The Human Condition

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La Condition Humaine-Rene Magritte 1933

Subtly terrifying, Rene Magritte’s La Condition Humaine uses the picture within a picture device that was to become a Magritte trademark. The painting is realistically banal, showing a painting by a window that is an exact representation of the obscured landscape. Or is it? Is the human condition the fact that we are trapped in the realm of appearances and any attempt to tear asunder the veil will reveal only another deceptive surface without any depth?

Magritte was characteristically unrevealing in his comments on the painting:

‘In front of a window seen from inside a room, I placed a painting representing exactly that portion of the landscape covered by the painting. Thus, the tree in the picture hid the tree behind it, outside the room. For the spectator, it was both inside the room within the painting and outside in the real landscape.’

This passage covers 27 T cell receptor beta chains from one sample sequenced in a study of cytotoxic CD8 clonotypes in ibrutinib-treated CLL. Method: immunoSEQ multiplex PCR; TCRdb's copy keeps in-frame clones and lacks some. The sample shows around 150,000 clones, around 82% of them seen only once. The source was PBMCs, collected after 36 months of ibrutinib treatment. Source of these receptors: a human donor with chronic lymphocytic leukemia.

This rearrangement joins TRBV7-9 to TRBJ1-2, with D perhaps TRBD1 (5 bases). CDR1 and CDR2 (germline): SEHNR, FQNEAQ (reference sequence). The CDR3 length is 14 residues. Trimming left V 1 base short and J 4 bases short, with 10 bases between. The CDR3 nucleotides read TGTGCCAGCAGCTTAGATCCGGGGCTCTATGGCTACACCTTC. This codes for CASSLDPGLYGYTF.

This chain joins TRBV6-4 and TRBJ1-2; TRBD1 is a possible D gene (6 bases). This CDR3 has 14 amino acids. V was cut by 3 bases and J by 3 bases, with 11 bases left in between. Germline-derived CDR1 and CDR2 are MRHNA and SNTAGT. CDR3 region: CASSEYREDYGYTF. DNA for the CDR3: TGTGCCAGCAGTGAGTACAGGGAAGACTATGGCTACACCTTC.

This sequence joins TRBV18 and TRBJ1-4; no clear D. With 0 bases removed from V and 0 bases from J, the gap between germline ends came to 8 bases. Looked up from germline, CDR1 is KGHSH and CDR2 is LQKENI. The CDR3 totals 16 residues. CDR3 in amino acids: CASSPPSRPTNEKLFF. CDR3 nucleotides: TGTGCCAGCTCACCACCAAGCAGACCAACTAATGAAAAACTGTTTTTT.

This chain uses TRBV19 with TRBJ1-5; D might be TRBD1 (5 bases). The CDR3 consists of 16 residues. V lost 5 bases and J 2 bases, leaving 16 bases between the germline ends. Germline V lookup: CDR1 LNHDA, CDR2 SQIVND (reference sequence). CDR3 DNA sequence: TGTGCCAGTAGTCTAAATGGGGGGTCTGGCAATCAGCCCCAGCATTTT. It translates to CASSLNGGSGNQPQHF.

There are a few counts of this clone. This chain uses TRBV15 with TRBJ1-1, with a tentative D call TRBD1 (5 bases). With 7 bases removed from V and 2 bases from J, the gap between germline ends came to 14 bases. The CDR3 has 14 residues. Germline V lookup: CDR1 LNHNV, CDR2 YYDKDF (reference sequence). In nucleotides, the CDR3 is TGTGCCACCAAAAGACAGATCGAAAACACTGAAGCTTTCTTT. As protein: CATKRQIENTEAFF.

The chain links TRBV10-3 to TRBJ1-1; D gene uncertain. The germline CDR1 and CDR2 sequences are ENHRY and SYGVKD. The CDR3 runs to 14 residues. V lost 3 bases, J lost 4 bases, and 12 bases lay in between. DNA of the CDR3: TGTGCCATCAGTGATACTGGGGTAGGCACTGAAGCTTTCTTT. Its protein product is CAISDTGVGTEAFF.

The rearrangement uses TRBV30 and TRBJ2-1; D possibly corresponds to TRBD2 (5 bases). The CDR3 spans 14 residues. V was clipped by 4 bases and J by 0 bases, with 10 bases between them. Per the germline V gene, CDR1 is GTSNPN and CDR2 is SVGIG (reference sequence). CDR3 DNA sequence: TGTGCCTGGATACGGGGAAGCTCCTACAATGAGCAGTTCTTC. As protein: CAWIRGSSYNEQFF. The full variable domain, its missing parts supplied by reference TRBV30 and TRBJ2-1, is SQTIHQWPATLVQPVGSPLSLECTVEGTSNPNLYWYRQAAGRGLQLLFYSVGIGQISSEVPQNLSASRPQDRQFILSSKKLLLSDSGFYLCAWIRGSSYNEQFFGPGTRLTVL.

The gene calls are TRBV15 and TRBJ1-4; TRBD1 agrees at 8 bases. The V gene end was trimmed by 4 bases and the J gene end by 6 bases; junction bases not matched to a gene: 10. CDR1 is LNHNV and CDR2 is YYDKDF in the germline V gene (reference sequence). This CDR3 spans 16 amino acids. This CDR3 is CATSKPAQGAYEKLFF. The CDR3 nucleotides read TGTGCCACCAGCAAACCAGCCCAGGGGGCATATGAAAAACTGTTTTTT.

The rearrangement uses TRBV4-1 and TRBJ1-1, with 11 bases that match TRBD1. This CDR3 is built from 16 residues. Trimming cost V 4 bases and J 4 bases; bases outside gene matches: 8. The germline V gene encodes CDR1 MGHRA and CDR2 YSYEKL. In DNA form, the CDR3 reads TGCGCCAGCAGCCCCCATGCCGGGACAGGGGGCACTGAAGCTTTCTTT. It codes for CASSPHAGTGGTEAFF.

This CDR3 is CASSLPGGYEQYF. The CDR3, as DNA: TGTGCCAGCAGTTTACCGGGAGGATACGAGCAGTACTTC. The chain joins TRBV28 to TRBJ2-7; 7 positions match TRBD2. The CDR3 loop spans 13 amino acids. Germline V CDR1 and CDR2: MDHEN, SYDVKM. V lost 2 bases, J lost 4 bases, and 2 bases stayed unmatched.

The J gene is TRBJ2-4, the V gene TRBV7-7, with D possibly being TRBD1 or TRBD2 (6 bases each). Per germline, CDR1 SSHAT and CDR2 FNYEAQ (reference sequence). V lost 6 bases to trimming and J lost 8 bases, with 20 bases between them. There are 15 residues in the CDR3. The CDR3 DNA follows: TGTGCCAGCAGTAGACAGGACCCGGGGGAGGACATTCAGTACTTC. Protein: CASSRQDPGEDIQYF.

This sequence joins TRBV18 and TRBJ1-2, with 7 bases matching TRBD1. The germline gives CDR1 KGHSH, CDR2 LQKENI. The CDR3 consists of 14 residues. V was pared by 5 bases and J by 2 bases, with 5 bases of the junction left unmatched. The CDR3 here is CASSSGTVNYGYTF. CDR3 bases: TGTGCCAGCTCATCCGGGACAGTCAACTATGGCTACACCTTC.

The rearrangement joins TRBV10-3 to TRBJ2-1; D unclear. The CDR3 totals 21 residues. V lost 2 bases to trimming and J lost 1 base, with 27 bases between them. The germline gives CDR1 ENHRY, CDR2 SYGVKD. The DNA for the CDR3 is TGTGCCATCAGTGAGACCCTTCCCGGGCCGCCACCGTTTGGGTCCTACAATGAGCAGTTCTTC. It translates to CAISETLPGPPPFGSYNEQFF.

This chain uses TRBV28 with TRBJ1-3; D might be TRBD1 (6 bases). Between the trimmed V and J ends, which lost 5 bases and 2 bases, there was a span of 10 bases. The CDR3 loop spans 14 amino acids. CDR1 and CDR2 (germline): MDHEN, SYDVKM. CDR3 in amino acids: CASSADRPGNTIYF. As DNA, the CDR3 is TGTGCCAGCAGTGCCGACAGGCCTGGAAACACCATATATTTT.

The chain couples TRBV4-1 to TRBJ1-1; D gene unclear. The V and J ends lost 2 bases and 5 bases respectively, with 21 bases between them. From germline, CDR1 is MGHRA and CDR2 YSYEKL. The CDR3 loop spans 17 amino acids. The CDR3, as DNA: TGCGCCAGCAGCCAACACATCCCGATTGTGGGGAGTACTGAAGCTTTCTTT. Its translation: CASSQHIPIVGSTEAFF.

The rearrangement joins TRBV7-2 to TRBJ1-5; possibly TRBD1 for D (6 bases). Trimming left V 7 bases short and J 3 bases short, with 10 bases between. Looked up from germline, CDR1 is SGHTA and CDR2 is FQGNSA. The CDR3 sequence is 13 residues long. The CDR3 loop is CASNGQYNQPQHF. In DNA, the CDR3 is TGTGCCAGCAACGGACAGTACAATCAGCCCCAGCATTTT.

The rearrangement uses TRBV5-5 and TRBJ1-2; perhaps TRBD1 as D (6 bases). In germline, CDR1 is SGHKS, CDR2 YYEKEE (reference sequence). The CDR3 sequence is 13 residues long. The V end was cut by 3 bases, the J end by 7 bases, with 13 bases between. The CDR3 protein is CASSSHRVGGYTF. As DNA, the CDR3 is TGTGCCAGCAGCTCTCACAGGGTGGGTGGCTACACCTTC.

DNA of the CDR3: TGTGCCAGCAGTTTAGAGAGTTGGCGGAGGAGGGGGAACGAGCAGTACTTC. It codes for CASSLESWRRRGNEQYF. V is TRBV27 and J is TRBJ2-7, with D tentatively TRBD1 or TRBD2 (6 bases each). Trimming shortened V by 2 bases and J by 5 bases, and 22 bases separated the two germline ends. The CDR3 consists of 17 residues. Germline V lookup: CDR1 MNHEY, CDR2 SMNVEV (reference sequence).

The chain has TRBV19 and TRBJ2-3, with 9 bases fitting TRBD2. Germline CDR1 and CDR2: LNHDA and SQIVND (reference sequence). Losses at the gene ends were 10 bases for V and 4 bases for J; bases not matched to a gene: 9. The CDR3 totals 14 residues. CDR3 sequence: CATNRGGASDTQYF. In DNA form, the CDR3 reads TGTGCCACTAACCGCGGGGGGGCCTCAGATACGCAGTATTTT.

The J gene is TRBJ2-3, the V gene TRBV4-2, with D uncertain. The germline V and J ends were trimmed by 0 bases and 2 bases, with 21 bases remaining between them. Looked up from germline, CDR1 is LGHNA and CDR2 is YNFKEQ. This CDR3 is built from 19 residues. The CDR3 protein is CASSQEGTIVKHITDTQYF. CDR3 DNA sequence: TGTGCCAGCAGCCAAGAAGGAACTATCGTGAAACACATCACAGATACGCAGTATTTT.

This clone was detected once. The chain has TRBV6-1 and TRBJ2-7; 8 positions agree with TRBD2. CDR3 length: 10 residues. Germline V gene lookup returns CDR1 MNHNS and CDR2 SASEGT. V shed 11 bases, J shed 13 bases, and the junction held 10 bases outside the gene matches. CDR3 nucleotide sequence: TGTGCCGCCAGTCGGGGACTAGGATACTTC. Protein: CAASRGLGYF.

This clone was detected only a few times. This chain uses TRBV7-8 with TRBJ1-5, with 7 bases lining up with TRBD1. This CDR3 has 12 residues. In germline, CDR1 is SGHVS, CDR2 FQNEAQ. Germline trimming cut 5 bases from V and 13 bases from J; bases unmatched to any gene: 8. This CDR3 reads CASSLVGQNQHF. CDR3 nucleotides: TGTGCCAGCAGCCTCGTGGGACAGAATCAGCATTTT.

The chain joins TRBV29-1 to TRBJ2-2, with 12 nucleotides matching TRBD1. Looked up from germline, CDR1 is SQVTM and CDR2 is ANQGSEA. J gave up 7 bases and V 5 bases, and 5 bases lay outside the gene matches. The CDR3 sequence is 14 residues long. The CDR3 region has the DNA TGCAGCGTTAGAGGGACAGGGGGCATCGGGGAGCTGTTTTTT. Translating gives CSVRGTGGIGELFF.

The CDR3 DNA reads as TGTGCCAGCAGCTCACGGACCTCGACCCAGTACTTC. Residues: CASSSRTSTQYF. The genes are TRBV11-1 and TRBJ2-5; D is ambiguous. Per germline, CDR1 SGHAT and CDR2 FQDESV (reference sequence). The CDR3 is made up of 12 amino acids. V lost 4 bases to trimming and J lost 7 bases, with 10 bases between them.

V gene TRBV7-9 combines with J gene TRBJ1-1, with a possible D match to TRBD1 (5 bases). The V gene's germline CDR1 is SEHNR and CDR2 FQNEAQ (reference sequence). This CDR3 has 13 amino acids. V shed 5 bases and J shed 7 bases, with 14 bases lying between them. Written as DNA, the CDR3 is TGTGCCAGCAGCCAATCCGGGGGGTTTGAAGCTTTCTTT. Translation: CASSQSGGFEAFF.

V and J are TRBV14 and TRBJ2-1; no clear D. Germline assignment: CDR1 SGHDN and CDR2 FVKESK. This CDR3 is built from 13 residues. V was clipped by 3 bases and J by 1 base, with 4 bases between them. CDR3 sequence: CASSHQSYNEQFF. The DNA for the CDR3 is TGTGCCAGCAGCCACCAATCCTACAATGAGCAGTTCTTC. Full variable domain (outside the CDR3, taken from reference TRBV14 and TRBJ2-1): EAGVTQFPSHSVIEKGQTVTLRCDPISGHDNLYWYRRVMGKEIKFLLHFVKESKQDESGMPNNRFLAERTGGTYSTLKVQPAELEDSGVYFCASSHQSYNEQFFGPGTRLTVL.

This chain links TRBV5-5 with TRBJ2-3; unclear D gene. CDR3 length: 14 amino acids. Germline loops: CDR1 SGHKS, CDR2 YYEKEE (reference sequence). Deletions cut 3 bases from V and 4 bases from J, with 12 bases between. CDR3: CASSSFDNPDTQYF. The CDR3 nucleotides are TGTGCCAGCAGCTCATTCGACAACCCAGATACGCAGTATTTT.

Intimacy

Rene Magritte-The Lovers 1928
Rene Magritte-The Lovers 1928

All you ever
All you ever wanted
All you ever needed
All you ever
All you ever looked for
Was that intrusion of intimacy
At first, maybe just a glance,
Then the fleeting touch
That lingers for a brief instance
Suggestive of a succession of eternities
Something yet still more
Than the fiction of painless friction
A sovereign surrender
A paradoxical return to the self
Urging to merge together
Indivisible diversity
Rushing towards a paradise
Of blissful annihilation
All we ever sought
All we ever
All we ever tried to find
In tired old hotel bedrooms
Where the leaky faucets
Taps out a tedious tattoo
On the cracked enamel
All we ever
Amongst the haphazardly scattered
Bricks of centuries old ruins,